Student excellence in academics and service were recognized during Tusculum College’s annual Honors Convocation Thursday, April 23.
The two top honors for students presented by the College are the President’s Award and the Bruce G. Batts Award. Nicole Ferris was presented the President’s Award and Jeremiah Peterson was presented the Bruce G. Batts Award.
Nicole Ferris of Lebanon, Ohio, was presented the President’s Award, one of the two top honors given to students by Tusculum College. The award is given to a graduating senior who has contributed the most to the College and who been the most outstanding achiever in the combined areas of academic work, athletics, campus leadership and personality. The selection is made on the basis of the student’s total four-year record at the College.
Ferris, who was unable to attend the ceremony, has excelled academically, athletically and has shown tremendous dedication to service and community. In her four years at Tusculum College she has been named an ESPN The Magazine Academic All-American, a South Atlantic Conference Scholar Athlete, named to the Daktronics All-Southeast Region Second Team, the All South Atlantic Conference Second Team and is a three-time ESPN The Magazine Academic All-District player. She has been named Most Valuable Player and has served as team captain.
The graduating senior is a member of the Alpha Chi National Honor Society, has been four years named to the Athletic Director’s Honor Roll, was Tennessee Association of Health, Physical Recreation and Dance Student of the Year, has been named numerous times to the Tusculum College Dean’s List and President’s list, was the National Association for Sport and Physical Education Major of the Year for Tusculum College and was named to the Charles Oliver Grey Honors List.
Active on campus, Ferris was president of the Physical Education and Sport Studies Club, a member of Fellowship of Christian Athletes and is a volunteer coach for the local YMCA Youth Rotary Soccer League. She is a student tutor and has participated each year in service projects for Nettie Day at Tusculum College. She has been a student-teaching assistant for Physical Education and a volunteer at local elementary schools. In addition, she has served as an intern in the Tusculum College Sports Information Office.
Jeremiah Peterson of Unicoi, Tenn., was presented the Bruce G. Batts Award. The award is presented to a graduating student who has demonstrated a high degree of the qualities of the late Bruce Batts, who helped mold the current Civic Arts program at Tusculum College. Those qualities include consistent civility in dealing with others, a high level of scholarship and careful thinking and a strong pattern of service to others.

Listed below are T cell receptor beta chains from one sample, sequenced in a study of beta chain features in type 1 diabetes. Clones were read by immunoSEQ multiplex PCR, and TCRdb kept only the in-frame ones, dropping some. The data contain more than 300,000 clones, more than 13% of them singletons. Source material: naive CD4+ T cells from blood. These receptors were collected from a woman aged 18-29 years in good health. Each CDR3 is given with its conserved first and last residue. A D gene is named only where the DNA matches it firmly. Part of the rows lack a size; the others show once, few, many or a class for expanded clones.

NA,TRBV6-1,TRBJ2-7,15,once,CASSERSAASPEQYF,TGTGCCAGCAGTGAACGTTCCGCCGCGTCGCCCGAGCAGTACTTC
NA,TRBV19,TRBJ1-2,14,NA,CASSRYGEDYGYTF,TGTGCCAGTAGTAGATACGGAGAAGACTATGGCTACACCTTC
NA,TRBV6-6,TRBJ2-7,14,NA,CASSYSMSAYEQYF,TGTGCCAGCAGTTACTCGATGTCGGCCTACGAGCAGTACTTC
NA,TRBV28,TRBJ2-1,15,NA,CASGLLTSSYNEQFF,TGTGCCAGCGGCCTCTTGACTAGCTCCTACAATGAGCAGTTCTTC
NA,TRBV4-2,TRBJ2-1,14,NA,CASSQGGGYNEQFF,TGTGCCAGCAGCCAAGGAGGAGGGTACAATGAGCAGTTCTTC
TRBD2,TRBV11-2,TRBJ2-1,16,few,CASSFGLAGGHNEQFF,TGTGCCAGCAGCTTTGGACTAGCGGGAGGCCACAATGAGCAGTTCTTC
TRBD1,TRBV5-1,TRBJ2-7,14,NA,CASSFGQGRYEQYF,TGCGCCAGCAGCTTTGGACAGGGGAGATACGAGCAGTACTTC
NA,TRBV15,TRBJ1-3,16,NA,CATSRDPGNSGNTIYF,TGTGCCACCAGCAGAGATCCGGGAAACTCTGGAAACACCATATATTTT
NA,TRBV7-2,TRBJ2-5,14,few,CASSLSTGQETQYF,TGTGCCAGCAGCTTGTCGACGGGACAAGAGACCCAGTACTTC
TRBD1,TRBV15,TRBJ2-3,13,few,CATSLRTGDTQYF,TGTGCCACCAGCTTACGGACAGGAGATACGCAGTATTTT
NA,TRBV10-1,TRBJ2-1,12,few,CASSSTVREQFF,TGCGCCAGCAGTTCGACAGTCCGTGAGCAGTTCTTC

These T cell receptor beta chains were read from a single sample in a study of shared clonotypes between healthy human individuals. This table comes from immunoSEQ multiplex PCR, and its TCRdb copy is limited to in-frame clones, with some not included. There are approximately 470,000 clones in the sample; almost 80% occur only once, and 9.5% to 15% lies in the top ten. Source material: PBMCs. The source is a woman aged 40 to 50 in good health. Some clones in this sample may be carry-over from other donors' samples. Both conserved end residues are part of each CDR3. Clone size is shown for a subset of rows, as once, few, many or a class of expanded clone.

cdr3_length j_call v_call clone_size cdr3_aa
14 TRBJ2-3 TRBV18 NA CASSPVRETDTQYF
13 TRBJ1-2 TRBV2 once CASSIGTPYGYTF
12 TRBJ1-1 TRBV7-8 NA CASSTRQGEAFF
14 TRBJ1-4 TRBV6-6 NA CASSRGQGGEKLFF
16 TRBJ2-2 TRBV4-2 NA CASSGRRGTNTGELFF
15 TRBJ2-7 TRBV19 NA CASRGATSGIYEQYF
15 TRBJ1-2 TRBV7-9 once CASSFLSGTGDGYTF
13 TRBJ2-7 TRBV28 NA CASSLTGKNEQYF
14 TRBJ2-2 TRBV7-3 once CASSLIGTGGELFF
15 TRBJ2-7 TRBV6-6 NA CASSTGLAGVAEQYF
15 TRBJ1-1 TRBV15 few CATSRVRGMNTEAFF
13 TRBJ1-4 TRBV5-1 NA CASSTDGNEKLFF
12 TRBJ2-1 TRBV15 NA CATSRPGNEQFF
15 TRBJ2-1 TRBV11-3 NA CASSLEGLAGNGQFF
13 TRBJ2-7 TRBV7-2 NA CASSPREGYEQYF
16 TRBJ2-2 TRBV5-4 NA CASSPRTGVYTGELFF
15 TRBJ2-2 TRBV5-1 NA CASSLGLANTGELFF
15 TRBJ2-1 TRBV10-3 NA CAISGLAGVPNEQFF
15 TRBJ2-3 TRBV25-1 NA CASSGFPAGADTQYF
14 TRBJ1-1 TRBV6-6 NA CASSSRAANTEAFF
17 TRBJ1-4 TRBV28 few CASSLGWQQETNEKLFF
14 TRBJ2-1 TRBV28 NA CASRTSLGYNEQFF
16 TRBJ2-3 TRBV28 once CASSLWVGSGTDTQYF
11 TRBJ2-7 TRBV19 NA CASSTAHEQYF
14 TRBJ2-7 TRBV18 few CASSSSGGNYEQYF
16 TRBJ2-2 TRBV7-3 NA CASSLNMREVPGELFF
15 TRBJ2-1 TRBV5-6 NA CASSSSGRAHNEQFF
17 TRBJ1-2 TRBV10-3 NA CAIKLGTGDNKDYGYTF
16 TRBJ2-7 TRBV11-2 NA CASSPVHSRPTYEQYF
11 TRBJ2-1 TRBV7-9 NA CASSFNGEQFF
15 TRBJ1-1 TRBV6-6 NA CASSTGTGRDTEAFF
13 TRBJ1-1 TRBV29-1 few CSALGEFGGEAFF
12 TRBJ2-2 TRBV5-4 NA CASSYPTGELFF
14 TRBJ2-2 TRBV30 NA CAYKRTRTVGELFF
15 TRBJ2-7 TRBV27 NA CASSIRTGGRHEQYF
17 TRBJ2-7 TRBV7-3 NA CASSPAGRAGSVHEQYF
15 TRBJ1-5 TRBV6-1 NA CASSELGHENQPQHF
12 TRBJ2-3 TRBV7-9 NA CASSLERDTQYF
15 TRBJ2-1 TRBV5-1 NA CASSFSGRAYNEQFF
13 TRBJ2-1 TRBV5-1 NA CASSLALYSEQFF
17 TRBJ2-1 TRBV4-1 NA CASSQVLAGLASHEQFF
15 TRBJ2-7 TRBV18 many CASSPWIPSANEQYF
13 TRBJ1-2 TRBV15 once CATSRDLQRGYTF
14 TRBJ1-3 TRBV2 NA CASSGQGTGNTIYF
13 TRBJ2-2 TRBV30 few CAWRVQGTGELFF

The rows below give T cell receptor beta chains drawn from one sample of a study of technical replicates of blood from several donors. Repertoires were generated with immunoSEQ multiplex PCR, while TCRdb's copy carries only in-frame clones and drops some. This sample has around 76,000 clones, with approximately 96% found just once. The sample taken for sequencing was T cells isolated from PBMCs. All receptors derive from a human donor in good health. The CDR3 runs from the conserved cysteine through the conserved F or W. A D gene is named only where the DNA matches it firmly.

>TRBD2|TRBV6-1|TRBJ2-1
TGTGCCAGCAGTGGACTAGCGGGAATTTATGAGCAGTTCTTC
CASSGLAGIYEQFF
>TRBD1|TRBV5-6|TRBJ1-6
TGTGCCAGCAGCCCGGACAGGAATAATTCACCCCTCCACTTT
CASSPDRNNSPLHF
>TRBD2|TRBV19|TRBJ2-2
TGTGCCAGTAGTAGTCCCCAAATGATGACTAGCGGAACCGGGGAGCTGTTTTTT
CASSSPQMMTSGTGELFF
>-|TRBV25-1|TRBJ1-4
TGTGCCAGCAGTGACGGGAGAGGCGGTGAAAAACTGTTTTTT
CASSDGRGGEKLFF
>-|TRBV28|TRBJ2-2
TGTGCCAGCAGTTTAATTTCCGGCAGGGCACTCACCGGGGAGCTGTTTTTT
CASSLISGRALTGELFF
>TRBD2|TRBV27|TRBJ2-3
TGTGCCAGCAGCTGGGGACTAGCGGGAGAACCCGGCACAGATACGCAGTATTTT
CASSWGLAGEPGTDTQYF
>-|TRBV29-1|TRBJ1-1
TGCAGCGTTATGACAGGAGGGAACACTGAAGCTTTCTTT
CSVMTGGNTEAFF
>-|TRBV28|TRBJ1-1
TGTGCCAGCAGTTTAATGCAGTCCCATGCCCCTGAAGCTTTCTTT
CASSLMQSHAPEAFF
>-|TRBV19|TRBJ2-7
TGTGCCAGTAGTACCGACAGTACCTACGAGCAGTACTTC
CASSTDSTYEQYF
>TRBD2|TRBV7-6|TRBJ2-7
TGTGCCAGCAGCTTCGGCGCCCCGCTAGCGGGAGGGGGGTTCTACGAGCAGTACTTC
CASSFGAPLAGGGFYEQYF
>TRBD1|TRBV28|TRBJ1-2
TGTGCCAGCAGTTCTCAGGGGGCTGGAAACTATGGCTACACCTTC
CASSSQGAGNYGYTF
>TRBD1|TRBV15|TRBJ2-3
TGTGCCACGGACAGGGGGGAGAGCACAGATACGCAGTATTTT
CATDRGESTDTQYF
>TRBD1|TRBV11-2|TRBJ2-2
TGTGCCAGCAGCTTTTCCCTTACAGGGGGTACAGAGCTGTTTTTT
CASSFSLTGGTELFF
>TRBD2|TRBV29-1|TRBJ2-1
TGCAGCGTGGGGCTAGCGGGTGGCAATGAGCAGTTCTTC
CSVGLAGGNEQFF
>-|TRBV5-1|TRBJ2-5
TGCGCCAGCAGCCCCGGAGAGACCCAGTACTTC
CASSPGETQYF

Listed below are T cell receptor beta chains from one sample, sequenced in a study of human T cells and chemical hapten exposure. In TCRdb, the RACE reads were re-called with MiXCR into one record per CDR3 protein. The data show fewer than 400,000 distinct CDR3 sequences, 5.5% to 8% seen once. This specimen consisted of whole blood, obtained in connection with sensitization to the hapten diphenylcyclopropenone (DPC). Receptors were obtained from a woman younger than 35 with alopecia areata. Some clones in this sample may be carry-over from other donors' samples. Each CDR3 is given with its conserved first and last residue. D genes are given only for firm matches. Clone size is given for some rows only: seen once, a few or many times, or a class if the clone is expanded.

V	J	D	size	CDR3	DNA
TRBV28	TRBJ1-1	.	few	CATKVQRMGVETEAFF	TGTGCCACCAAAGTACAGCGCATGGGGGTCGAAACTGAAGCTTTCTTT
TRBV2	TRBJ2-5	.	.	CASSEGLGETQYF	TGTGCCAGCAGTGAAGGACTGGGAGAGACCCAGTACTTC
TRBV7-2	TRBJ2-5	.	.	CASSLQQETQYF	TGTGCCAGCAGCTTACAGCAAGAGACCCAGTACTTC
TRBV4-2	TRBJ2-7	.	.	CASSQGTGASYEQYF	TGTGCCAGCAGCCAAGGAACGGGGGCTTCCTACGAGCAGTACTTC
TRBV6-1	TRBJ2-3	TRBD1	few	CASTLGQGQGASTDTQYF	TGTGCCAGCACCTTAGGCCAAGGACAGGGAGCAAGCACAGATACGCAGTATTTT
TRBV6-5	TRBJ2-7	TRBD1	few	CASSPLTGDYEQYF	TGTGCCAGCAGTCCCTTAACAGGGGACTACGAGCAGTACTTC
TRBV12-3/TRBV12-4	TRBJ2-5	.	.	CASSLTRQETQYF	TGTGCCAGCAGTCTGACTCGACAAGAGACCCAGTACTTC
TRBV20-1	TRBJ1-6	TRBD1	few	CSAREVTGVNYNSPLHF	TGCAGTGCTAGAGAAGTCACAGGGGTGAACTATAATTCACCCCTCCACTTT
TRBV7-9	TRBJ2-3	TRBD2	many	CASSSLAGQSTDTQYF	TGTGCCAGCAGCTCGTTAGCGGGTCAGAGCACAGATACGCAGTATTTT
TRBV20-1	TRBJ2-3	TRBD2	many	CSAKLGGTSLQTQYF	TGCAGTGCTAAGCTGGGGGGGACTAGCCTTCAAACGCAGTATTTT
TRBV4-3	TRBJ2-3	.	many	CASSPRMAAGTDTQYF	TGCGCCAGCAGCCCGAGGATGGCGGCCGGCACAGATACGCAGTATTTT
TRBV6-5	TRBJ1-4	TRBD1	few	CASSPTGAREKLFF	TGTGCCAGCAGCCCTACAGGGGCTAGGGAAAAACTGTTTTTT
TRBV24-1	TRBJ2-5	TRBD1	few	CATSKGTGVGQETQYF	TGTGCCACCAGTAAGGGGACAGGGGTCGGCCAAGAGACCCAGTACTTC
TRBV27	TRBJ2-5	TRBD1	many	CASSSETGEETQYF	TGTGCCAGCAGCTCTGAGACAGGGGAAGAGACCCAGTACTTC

In presenting the award, Provost and Vice President of Academic Affairs Dr. Kim Estep noted that Peterson, a business administration major with dual concentrations in accounting and economics, “is known for his intellectual capabilities in the classroom, boasting a 4.0 GPA, and giving heart within the community.”
A highly regarded student leader, Peterson’s campus involvements have included the
Bonner Leaders Program, Student Tutor for Business and Writing, Arts, and Academia Selection Committee, Alpha Chi, and the Business Club.
Estep shared that when Peterson was asked about his point of inspiration for working hard, he quickly credited relationships and having people to count on as well as being held accountable by those individuals. “Tusculum has been richly rewarded by the giving and benevolence of this talented young man,” she said. “Jeremiah will stake his claim in the world as a dedicated and hard working individual with the capacity to give more than he ever wants to receive. For this alone, his destiny will be one of rich reward.”
Also presented were faculty, staff and community awards whose recipients were selected by a student vote. Receiving the Outstanding Service to Students Award, a faculty honor, was Leslie Hanneken, an assistant professor of physical education.
In presenting the award, Randy Harrell, president of the Greene County Partnership, said that Hanneken has been described as a “gift to students. A nurturing and supportive educator, counselor and mentor, she has worked diligently to raise the quality of work from her students across all levels. She is admired and respected by her students for her genuine interest in their success, but is a firm believer in accountability in all students. In her two years with the College, she has worked for and with her students in numerous ways, including service projects with the local schools and other community activities that give back, while giving her students an opportunity to practice their classroom-learned skills. She is dedicated, caring, supportive and loved and admired by her students.”
The Staff Award was presented to Elizabeth Davison a counselor in the Student Support Services program, who also teaches in both the traditional and working adult programs. “She is known for always greeting students with a warm smile and also goes the extra mile to help students reach their potential,” said Peterson, who presented the award. “Elizabeth is 100 percent committed and her students.”
The Community Award for exemplary service to students was presented to prominent Greeneville businessman and philanthropist Scott M. Niswonger. In presenting the award student Zach Smith, who is from Niswonger’s native Ohio, noted that Niswonger, a 1987 graduate of Tusculum College, is a leader in philanthropy across the region and the country and has faithfully supported Tusculum College both financially and with the investment of his time in providing leadership and guidance at the highest levels as a respected member of the Board of Trustees.
“His investment into education is unparalleled, and students at Tusculum College, past, present and future are impacted by his choice to support the College, its mission, and in particular its students,” Smith said. “With his support, students have access to some of the best academic, residential and athletic facilities in the nation. He led the efforts to revitalize both the student center and the library, to push forward the construction of the student apartments, and his generosity led to the construction of the finest sports facilities in the South Atlantic Conference and beyond.”